Finite players are serious; infinite gamers are playful.”
In a Challenge, you get to choose whether to be finite or infinite. (Hint: choose infinite.)
7. They are hard, fast and fun. Have you ever taken a Bikram yoga class? They’re fond of pushing people to hold hard postures with the encouragement that “you can do anything for 30 seconds!” I feel that way about Challenges. Even when they’re super hard, they are also generally fast. You can do anything for 30 days. Or 90 days. Or even 6 months.
The fact that you go into a Challenge knowing the time frame is finite often allows you to tap into those deep stores of energy and discipline that are hard to access when you’re more vaguely trying to build a new habit or practice. And the fact that you know you’ll have made significant progress by the end of the Challenge, if you go hard enough, allows you to tap into even deeper internal resources.
And you always have the option of continuing the practice, or some portion of it, after the Challenge is over. But having an upfront start and stop date just makes it easier to wrap your head around doing something hard for that time frame, versus telling yourself you have to start a new thing and do it For All The Days Of Your Life.
8. Challenges leave successful transformation in their wake, regardless of whether you have a technically “perfect score” . The first time I did a writing Challenge, I wrote for maybe 12 of the 30 days. And honestly, I was happy I did that much, and saw it as 12 days more than I’d written the month before. During that 12 days, I also made a ton of progress in getting clear on a book project I wanted to work on, and some big business decisions I needed to make.
Two months later, I came back around and wrote every day for 6 months. And I still have a near-religious daily writing practice, plus the confidence to tap into the creative flow I know I have access to anytime I have a major book project or writing project I want to bust out.
To my mind, that initial writing Challenge was an extremely successful Challenge, even though I did less than half of what I’d signed on to do.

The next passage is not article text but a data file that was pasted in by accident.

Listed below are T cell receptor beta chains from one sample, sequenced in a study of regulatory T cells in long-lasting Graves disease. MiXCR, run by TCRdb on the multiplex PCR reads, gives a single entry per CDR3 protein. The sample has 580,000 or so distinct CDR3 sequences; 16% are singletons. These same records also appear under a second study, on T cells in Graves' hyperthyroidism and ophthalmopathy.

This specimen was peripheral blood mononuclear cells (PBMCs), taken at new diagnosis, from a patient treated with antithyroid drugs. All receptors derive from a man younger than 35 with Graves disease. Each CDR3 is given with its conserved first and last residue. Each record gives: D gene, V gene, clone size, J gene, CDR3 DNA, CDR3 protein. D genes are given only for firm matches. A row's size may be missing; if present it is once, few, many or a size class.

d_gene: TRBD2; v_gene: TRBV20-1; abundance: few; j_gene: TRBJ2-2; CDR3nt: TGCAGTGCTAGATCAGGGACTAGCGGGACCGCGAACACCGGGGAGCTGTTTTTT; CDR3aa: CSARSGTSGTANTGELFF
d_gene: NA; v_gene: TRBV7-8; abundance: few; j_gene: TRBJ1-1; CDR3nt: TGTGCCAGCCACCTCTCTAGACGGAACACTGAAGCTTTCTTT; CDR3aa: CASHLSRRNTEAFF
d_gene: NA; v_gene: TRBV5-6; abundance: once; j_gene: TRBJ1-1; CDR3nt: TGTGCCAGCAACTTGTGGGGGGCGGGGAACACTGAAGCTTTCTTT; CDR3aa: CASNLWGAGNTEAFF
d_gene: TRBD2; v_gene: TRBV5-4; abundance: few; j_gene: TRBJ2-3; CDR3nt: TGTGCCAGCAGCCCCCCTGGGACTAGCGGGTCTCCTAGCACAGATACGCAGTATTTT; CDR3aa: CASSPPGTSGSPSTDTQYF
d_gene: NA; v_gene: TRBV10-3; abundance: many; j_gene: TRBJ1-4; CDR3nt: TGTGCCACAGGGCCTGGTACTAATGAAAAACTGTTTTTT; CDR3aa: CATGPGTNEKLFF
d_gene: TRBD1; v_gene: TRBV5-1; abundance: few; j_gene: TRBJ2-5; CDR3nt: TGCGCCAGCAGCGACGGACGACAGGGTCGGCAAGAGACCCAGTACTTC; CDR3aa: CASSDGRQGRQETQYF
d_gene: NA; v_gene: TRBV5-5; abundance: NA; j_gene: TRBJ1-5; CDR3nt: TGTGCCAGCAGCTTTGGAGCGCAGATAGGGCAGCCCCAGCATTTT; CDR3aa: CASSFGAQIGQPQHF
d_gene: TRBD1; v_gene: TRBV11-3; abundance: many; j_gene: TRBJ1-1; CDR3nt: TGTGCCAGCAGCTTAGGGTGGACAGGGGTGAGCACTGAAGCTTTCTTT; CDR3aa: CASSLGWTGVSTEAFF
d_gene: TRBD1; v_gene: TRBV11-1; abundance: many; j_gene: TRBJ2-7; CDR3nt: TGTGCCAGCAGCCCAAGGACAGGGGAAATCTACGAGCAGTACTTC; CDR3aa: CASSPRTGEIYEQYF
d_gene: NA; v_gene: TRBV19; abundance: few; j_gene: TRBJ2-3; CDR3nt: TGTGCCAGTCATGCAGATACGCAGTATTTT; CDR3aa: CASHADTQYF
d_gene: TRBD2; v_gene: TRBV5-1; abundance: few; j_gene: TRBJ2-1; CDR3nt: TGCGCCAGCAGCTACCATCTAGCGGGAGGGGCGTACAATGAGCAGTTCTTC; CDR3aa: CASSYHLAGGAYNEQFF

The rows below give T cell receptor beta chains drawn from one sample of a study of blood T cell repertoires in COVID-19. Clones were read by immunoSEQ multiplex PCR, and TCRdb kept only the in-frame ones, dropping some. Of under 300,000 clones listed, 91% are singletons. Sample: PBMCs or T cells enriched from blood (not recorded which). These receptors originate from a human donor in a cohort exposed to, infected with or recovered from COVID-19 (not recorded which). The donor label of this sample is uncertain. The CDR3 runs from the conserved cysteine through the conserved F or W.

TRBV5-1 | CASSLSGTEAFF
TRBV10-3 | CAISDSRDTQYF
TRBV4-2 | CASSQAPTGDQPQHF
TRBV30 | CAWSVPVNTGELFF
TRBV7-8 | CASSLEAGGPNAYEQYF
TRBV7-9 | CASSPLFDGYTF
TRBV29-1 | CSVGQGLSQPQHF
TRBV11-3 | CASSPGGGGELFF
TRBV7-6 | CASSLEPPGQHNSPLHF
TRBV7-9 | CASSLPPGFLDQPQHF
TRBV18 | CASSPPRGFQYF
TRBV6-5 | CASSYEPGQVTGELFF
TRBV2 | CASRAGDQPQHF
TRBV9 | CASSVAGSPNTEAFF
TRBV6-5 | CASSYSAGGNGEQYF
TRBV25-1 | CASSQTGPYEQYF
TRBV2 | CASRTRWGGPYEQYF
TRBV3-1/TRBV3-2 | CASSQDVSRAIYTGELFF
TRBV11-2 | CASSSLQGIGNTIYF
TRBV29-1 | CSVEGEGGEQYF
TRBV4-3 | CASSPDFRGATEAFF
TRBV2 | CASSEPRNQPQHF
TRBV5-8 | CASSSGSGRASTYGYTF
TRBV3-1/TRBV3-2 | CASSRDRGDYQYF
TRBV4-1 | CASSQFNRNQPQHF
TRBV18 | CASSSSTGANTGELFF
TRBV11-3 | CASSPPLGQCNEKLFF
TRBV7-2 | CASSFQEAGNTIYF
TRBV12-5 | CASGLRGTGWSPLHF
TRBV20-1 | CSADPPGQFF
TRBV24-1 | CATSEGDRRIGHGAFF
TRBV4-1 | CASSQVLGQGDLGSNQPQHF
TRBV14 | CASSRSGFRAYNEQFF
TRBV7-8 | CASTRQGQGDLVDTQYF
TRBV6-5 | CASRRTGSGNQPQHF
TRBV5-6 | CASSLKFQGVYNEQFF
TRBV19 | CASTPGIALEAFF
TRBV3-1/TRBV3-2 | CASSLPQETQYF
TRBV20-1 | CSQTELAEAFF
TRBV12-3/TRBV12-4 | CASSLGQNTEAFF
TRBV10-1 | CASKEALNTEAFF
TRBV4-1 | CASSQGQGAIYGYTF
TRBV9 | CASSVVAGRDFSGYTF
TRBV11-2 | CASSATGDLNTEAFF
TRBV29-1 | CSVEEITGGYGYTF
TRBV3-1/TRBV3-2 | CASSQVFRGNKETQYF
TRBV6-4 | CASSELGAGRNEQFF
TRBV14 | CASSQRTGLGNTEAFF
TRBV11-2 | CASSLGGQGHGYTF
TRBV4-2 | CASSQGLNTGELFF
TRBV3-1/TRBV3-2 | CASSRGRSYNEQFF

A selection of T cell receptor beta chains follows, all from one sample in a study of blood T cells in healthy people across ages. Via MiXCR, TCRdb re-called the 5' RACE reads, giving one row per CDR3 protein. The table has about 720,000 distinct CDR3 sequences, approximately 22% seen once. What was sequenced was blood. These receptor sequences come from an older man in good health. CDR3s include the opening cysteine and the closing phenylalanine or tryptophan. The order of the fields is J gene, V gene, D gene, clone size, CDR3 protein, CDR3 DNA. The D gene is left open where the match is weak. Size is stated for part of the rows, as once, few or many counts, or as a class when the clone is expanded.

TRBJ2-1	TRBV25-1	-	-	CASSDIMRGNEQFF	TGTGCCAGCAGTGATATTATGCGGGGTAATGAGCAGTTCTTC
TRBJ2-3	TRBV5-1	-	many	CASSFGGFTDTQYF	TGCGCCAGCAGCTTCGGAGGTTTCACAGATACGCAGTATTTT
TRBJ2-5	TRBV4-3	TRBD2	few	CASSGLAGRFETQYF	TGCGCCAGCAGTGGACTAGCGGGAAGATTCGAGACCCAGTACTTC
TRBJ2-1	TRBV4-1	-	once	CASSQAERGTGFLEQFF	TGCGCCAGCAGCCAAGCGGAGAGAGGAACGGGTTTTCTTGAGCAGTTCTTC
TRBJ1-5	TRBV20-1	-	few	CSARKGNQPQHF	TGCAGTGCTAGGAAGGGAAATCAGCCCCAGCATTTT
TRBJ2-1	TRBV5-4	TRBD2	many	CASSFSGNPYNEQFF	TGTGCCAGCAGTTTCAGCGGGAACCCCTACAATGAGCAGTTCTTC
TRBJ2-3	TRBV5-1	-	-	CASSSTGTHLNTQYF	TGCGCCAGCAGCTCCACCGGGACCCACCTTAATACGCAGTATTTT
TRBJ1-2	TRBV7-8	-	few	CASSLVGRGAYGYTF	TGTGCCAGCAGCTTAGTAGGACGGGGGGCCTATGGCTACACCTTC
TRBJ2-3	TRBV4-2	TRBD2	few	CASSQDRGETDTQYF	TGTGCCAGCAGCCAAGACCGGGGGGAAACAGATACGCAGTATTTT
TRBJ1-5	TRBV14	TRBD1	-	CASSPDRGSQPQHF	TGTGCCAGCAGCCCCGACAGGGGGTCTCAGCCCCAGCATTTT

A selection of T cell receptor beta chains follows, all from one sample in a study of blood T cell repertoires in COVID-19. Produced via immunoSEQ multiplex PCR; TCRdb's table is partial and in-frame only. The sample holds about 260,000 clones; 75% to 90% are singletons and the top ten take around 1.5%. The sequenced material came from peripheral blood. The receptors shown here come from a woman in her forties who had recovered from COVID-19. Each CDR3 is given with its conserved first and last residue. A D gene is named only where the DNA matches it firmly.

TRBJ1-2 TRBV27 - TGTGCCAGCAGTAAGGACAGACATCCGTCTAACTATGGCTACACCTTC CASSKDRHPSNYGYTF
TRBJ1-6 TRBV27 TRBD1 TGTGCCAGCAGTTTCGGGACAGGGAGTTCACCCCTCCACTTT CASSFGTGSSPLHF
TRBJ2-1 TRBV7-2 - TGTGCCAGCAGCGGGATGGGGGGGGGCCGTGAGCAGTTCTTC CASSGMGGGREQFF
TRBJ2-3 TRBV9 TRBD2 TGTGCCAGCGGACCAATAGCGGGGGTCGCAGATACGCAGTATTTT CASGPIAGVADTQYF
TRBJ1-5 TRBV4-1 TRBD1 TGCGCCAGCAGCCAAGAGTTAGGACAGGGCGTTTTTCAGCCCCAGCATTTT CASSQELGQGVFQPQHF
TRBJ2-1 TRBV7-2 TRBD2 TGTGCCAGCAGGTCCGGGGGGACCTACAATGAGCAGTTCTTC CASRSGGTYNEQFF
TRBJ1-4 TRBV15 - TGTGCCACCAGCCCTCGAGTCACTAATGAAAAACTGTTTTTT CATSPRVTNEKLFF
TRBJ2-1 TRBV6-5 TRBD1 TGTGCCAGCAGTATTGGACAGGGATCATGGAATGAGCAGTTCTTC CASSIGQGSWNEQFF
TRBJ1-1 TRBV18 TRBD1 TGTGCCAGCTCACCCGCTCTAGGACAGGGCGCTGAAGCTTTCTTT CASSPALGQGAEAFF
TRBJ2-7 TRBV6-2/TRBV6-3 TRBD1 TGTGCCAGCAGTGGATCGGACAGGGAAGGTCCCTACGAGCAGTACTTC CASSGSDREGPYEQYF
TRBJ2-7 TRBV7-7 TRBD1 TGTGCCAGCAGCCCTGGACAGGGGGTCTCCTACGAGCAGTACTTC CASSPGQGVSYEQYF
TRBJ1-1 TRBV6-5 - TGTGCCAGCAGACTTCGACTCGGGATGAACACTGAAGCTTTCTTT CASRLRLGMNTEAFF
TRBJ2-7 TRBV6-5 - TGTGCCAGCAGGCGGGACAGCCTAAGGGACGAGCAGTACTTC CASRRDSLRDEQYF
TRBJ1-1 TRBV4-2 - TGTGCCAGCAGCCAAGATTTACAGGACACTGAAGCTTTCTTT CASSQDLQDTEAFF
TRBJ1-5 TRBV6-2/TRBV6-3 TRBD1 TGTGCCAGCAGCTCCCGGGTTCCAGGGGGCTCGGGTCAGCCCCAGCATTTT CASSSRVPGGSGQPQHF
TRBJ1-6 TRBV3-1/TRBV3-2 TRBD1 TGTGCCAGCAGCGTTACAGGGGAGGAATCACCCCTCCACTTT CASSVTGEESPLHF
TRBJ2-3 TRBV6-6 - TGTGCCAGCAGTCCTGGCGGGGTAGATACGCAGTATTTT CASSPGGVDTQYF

When you do what you committed to do during a Challenge, you’ll leave the Challenge feeling tired, and stretched but also expanded, because you’ve proven to yourself that you can do things harder or more consistently than you ever have before. But even when you don’t have a “perfect” Challenge, you’ll often find success in the form of personal breakthroughs, a-ha moments, momentum, new habits, mindset shifts, emotional healing or even just lots of words on the Page you didn’t have on the Page before.
More from James Carse: “You can do what you do seriously, because you must do it, because you must survive to the end, and you are afraid of dying or failing or other consequences. Or, you can do everything you do playfully, always knowing you have a choice, having no need to survive the way you are, allowing every element of the play to transform you, taking pleasure in every surprise you meet. Those are the differences between finite and infinite players.” Challenges position your personal growth, habits and your life, really, as infinite play; they position you as the infinite player, and real healing and progress as the prize. Game on.
P.S.: I issued a 30 Day Writing Challenge for Conscious Leaders a few weeks back, and over 150 brilliant souls signed up! I decided to take the Challenge right along with them, and it’s been a profound journey for many of us. Most people are journaling or free-writing every day, privately. But I wrote this post on Day 17 of the Challenge. I’ll be doing another writing Challenge in January; click here to get on the list for the January Challenge.